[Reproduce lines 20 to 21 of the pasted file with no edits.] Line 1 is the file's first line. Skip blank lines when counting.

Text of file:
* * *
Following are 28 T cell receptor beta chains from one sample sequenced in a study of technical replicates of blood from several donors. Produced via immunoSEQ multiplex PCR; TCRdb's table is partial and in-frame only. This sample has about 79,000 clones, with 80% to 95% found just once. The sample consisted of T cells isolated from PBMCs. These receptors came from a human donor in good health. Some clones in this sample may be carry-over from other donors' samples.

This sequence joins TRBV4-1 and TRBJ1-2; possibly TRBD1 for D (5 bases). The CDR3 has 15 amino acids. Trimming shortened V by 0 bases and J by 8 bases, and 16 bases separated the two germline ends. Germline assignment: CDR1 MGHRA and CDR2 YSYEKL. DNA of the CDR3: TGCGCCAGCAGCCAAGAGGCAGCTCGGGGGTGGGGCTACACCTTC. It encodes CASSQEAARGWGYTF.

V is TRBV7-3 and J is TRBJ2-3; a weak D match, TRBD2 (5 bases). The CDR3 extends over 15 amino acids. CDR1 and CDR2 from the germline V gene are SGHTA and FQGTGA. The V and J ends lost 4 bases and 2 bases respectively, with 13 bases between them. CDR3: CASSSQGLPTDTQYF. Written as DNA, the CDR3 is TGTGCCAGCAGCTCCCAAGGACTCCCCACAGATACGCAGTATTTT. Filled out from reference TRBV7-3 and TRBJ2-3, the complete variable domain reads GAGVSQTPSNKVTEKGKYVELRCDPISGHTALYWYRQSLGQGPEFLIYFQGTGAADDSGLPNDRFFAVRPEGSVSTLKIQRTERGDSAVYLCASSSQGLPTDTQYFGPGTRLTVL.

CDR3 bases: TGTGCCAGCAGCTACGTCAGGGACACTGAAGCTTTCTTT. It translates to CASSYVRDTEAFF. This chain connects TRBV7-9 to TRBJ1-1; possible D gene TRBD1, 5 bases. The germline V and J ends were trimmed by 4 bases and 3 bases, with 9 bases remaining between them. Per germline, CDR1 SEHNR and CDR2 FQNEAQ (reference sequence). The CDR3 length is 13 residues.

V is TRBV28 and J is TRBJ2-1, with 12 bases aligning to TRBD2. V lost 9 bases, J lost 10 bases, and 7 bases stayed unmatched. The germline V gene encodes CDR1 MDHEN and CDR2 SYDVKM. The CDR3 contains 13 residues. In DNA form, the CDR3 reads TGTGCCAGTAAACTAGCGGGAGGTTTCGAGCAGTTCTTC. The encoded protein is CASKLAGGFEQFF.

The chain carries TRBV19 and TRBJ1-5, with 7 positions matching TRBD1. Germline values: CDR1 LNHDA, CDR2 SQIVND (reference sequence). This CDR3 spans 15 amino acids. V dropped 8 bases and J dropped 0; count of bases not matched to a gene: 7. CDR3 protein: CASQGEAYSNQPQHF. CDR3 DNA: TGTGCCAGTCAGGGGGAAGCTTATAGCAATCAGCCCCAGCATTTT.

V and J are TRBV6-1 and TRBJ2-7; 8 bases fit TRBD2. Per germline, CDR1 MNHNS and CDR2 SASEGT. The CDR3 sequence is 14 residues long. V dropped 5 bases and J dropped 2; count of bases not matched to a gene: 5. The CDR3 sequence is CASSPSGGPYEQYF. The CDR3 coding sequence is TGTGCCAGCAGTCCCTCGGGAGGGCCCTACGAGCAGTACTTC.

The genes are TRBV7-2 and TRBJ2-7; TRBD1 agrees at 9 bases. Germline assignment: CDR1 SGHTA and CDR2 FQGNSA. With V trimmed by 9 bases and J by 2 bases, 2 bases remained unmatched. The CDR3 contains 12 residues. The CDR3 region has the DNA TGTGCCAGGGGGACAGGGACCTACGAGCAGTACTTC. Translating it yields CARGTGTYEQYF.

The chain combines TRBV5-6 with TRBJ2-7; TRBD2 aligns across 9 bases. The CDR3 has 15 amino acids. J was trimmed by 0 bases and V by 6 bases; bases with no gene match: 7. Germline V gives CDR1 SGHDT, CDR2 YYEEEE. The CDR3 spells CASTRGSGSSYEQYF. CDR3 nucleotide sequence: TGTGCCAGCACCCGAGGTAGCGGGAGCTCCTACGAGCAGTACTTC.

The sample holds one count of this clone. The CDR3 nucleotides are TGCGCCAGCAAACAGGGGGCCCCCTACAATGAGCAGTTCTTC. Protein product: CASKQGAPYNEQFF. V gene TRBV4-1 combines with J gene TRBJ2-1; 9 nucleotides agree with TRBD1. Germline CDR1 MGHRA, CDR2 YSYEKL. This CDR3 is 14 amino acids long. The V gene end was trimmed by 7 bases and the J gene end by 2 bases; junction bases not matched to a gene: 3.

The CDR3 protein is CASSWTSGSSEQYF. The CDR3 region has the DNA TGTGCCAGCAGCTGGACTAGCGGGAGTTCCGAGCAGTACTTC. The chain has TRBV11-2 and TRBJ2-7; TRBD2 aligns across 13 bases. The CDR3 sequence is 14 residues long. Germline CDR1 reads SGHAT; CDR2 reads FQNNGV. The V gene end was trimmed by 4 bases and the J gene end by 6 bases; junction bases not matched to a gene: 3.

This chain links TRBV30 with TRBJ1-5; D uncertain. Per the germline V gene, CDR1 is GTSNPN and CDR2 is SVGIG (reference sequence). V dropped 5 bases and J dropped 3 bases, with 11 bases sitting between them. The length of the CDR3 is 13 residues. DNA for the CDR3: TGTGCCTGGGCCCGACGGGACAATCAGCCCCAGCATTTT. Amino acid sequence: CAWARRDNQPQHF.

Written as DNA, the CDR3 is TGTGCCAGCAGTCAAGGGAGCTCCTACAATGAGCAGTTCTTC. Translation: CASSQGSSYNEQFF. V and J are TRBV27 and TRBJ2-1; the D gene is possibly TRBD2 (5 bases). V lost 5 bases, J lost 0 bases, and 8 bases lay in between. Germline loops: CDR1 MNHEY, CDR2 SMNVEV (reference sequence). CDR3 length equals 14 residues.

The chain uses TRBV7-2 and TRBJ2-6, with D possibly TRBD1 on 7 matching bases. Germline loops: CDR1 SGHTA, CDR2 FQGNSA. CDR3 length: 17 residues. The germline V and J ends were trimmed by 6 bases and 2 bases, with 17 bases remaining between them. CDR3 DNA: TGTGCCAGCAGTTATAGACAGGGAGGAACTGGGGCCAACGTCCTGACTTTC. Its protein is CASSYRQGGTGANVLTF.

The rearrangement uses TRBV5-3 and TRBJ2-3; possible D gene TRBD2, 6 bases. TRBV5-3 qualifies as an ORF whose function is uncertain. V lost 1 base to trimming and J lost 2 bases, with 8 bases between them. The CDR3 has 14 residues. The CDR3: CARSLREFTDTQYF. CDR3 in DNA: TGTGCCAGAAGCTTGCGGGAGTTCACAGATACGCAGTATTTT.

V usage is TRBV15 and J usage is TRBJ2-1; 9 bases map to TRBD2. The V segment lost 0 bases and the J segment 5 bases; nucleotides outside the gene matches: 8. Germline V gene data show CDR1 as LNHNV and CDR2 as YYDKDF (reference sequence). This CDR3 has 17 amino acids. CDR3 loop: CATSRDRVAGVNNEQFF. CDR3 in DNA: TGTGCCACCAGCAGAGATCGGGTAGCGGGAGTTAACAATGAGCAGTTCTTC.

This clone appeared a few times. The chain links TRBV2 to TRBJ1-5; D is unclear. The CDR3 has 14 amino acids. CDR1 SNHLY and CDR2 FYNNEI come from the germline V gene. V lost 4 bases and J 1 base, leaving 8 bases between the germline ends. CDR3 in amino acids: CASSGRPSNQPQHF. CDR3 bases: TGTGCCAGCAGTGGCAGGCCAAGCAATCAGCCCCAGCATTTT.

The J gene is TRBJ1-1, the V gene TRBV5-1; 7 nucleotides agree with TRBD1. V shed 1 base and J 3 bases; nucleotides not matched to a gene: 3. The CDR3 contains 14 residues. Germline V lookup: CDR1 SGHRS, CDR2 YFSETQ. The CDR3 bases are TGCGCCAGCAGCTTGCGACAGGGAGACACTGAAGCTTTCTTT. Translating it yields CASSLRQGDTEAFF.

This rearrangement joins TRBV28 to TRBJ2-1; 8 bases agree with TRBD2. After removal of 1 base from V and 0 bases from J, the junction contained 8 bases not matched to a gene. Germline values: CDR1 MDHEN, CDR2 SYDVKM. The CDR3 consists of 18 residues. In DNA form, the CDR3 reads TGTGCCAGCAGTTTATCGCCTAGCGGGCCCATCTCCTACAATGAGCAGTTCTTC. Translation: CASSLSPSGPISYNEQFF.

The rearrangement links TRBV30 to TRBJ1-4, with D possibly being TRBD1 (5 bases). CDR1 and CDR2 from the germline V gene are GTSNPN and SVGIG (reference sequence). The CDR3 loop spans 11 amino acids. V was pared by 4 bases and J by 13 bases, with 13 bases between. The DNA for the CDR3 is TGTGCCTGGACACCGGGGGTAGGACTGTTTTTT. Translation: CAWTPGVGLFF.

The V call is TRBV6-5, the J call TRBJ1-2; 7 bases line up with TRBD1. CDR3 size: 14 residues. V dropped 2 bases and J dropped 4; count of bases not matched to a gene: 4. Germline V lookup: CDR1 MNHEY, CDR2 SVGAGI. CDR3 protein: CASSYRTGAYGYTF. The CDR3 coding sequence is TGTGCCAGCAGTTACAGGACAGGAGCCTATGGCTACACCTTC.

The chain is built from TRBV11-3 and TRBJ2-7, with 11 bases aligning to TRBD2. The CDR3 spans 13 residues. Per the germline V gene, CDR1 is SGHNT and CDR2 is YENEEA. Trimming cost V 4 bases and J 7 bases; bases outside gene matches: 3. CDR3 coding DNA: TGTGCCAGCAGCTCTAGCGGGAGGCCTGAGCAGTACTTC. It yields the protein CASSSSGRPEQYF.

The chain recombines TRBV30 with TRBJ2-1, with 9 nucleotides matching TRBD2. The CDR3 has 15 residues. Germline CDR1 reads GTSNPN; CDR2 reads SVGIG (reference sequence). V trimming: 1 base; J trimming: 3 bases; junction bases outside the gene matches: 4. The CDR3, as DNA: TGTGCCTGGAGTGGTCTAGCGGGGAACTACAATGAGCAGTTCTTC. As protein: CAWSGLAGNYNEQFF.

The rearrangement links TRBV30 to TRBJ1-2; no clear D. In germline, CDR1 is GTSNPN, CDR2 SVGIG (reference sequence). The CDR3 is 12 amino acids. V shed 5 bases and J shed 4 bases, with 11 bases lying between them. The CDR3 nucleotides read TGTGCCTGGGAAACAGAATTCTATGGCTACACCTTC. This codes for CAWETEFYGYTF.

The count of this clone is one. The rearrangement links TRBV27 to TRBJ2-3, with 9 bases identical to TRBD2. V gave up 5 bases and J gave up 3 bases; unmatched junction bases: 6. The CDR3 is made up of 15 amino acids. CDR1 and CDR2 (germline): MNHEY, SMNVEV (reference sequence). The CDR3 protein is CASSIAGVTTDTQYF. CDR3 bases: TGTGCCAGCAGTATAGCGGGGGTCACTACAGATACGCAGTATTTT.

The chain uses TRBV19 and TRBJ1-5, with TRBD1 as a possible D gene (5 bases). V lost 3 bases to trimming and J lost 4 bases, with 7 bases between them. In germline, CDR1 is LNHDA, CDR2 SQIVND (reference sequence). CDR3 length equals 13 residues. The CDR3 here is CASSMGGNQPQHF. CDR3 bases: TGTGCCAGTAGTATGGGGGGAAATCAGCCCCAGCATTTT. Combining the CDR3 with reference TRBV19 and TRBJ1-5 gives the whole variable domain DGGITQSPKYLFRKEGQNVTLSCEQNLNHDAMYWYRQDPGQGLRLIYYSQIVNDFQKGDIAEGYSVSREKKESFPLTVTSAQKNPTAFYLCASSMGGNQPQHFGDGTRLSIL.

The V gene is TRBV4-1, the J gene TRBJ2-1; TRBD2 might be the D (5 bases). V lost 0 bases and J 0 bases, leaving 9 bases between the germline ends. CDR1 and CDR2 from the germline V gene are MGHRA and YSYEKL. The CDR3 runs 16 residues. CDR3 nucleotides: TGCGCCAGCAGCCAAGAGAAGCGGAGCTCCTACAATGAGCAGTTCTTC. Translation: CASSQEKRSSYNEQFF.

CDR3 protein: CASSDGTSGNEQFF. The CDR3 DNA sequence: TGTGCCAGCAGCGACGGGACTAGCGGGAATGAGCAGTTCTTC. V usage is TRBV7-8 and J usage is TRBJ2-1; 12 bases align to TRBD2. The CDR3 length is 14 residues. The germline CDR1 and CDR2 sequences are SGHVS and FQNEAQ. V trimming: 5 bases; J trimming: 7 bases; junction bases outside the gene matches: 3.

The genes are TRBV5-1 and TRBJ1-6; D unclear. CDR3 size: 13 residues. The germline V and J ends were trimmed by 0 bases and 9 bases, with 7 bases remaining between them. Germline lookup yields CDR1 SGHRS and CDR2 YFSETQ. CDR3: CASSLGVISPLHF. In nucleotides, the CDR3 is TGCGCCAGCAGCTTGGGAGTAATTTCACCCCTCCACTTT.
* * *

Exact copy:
The rearrangement links TRBV30 to TRBJ1-4, with D possibly being TRBD1 (5 bases). CDR1 and CDR2 from the germline V gene are GTSNPN and SVGIG (reference sequence). The CDR3 loop spans 11 amino acids. V was pared by 4 bases and J by 13 bases, with 13 bases between. The DNA for the CDR3 is TGTGCCTGGACACCGGGGGTAGGACTGTTTTTT. Translation: CAWTPGVGLFF.

The V call is TRBV6-5, the J call TRBJ1-2; 7 bases line up with TRBD1. CDR3 size: 14 residues. V dropped 2 bases and J dropped 4; count of bases not matched to a gene: 4. Germline V lookup: CDR1 MNHEY, CDR2 SVGAGI. CDR3 protein: CASSYRTGAYGYTF. The CDR3 coding sequence is TGTGCCAGCAGTTACAGGACAGGAGCCTATGGCTACACCTTC.